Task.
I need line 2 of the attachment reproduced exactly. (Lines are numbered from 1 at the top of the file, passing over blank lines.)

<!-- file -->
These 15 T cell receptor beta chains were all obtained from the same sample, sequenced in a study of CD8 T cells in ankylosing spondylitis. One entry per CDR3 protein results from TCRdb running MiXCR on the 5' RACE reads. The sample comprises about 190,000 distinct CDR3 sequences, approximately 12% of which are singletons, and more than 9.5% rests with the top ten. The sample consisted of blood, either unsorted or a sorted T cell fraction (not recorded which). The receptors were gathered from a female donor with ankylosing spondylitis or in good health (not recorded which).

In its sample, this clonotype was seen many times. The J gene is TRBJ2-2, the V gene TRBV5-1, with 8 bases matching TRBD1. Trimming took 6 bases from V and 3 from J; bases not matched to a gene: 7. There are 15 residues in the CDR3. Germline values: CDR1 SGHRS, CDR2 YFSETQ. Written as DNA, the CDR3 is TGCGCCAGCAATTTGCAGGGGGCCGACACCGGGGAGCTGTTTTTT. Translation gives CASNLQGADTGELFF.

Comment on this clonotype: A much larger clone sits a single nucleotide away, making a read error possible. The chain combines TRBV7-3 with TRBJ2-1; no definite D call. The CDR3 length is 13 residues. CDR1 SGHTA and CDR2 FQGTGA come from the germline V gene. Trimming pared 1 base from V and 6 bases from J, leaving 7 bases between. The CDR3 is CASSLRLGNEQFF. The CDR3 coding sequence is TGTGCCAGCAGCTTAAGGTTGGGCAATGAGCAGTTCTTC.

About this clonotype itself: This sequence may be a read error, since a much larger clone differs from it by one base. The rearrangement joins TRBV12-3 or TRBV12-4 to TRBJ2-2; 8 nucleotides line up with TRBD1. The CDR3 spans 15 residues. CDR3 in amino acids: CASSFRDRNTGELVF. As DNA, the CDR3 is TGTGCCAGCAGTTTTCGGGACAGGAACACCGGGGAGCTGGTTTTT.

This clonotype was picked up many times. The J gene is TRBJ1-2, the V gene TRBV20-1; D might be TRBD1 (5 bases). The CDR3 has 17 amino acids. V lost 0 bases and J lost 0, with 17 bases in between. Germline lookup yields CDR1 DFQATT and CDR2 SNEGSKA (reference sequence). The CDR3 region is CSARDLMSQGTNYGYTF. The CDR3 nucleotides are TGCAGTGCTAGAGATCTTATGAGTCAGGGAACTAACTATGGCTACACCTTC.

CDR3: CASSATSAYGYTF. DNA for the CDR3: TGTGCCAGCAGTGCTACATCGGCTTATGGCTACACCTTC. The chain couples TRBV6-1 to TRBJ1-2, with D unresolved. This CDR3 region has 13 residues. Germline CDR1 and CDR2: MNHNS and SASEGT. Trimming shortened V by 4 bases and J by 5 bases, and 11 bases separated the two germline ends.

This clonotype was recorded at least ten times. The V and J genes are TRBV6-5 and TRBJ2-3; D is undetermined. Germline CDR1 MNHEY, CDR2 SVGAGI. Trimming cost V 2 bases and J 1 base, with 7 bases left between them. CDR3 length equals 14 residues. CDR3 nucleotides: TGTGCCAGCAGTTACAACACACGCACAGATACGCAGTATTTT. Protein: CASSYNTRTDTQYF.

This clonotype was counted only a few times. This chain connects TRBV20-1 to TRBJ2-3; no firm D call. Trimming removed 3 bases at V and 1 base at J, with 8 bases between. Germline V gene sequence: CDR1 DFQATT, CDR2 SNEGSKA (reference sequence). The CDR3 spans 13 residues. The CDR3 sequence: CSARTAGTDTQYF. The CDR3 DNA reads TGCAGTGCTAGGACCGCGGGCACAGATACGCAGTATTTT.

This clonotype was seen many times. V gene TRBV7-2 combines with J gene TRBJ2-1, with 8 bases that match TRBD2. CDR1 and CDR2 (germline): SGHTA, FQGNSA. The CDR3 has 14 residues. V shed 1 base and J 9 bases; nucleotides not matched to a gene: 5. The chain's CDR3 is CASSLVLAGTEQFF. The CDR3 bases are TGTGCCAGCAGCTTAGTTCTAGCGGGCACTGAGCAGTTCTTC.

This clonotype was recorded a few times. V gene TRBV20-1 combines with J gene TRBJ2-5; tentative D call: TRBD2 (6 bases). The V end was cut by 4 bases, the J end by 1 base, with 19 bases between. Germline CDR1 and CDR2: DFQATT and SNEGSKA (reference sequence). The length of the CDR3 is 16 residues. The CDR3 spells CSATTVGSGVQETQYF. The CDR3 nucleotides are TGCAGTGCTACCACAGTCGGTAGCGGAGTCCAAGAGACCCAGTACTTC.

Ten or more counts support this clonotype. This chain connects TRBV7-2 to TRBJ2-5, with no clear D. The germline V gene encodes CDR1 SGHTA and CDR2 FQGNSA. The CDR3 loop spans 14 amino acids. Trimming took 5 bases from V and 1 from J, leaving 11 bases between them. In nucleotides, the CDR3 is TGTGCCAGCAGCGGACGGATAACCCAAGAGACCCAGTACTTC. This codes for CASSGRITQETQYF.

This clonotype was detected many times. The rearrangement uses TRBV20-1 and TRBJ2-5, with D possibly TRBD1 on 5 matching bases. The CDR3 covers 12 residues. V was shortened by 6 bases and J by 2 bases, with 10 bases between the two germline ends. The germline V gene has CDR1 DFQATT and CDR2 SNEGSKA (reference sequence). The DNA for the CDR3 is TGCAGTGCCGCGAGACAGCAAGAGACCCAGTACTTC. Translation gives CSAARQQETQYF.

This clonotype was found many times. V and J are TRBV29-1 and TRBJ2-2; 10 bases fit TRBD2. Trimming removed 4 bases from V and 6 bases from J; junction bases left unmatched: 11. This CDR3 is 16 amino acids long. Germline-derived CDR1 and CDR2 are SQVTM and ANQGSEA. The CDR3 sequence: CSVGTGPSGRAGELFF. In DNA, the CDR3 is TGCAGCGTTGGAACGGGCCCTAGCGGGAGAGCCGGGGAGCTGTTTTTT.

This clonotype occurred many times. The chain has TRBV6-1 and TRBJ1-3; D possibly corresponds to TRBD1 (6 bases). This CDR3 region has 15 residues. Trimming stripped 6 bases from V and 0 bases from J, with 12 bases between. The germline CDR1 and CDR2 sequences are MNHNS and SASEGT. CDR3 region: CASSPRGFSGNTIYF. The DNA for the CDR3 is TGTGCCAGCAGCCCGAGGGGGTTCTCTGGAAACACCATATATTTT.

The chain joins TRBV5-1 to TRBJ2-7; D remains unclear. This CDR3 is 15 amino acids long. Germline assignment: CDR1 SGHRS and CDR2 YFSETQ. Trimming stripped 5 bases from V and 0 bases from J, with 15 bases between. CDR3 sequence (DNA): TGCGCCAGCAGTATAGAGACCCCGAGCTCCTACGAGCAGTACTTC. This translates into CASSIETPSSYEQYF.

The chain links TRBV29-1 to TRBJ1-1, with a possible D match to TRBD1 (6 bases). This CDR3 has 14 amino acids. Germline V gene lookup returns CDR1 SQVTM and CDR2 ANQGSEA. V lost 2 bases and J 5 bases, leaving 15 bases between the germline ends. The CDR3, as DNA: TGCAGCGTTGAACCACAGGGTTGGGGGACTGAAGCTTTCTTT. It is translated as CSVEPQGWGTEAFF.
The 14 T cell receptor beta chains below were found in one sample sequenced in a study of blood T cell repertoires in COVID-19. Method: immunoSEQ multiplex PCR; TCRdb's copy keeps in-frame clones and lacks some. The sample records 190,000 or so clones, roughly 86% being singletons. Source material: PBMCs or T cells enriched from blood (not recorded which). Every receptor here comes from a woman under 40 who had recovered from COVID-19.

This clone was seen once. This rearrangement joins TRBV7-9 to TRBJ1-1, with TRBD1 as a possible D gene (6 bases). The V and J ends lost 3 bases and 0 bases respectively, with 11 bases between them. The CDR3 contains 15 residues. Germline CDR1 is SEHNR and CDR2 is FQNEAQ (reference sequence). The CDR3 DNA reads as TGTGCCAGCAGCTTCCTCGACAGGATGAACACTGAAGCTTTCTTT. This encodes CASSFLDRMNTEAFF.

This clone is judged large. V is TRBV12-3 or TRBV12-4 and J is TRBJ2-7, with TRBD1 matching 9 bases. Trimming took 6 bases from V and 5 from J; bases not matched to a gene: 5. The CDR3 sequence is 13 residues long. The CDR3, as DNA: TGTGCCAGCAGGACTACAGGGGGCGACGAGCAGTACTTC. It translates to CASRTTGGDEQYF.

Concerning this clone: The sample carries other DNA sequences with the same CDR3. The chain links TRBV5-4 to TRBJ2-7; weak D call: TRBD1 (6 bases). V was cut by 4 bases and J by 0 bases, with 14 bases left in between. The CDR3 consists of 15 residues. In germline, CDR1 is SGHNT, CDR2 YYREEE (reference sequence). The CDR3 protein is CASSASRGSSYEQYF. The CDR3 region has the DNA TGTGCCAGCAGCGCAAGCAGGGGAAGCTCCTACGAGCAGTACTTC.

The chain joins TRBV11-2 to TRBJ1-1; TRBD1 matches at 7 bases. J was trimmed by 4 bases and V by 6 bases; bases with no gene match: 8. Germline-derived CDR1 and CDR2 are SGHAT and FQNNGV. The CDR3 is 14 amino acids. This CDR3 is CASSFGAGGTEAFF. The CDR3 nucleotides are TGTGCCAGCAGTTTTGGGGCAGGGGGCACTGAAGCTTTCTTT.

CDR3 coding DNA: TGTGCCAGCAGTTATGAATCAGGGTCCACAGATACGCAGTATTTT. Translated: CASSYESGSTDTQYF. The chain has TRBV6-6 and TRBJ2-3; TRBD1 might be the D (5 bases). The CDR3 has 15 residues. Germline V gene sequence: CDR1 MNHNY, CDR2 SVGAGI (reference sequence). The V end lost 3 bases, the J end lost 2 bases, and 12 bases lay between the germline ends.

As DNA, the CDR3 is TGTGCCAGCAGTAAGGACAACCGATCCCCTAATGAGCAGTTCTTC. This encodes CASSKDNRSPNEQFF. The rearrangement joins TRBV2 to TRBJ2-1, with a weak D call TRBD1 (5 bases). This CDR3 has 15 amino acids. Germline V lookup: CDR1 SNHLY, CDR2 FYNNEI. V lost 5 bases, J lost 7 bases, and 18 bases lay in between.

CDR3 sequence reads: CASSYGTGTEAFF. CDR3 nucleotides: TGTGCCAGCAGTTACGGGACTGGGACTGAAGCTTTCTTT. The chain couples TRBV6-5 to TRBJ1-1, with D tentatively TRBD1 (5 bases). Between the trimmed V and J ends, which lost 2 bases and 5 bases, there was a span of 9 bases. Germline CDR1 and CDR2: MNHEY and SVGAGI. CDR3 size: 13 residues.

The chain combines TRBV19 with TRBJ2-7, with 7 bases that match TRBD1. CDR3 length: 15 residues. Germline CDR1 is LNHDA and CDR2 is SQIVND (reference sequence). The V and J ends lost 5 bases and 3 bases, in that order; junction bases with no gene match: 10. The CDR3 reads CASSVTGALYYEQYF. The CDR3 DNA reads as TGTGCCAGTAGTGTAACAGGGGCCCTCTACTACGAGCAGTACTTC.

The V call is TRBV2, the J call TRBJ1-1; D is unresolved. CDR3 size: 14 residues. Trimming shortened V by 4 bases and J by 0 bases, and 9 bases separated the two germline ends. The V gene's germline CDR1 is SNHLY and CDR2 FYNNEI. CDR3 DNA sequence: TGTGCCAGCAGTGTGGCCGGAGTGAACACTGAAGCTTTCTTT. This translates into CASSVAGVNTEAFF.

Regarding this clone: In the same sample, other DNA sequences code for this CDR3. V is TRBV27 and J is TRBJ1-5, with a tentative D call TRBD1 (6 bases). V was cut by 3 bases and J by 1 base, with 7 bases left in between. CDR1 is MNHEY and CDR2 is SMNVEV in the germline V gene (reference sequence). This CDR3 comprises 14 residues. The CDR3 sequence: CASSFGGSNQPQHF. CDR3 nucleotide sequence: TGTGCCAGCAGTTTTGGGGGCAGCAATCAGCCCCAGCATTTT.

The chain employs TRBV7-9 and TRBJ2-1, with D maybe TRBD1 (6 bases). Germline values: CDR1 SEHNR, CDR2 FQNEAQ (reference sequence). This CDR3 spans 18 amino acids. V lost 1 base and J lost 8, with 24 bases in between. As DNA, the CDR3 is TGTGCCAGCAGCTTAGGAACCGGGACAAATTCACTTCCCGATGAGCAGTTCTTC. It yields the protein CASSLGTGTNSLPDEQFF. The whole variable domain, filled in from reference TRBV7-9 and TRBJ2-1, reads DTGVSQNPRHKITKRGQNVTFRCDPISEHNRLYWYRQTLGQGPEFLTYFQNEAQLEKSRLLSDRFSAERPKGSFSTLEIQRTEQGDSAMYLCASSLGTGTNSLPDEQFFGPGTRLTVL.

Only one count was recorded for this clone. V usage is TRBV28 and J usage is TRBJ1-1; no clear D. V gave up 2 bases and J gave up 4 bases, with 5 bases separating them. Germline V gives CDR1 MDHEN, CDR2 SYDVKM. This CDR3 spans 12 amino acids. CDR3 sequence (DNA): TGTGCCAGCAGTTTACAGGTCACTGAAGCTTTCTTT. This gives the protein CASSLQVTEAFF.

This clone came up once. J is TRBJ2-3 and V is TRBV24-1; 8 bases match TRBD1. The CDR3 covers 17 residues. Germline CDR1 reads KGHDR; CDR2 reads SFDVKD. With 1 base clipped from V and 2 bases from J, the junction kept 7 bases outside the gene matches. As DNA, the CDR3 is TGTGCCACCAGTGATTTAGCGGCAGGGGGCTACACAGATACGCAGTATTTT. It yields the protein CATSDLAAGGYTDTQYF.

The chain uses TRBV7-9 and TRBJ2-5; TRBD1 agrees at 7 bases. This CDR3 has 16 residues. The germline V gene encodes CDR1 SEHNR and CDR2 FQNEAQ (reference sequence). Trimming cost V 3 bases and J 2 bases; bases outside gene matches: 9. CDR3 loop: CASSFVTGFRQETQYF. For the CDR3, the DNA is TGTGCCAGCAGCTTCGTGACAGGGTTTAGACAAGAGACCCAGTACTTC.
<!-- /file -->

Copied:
In its sample, this clonotype was seen many times. The J gene is TRBJ2-2, the V gene TRBV5-1, with 8 bases matching TRBD1. Trimming took 6 bases from V and 3 from J; bases not matched to a gene: 7. There are 15 residues in the CDR3. Germline values: CDR1 SGHRS, CDR2 YFSETQ. Written as DNA, the CDR3 is TGCGCCAGCAATTTGCAGGGGGCCGACACCGGGGAGCTGTTTTTT. Translation gives CASNLQGADTGELFF.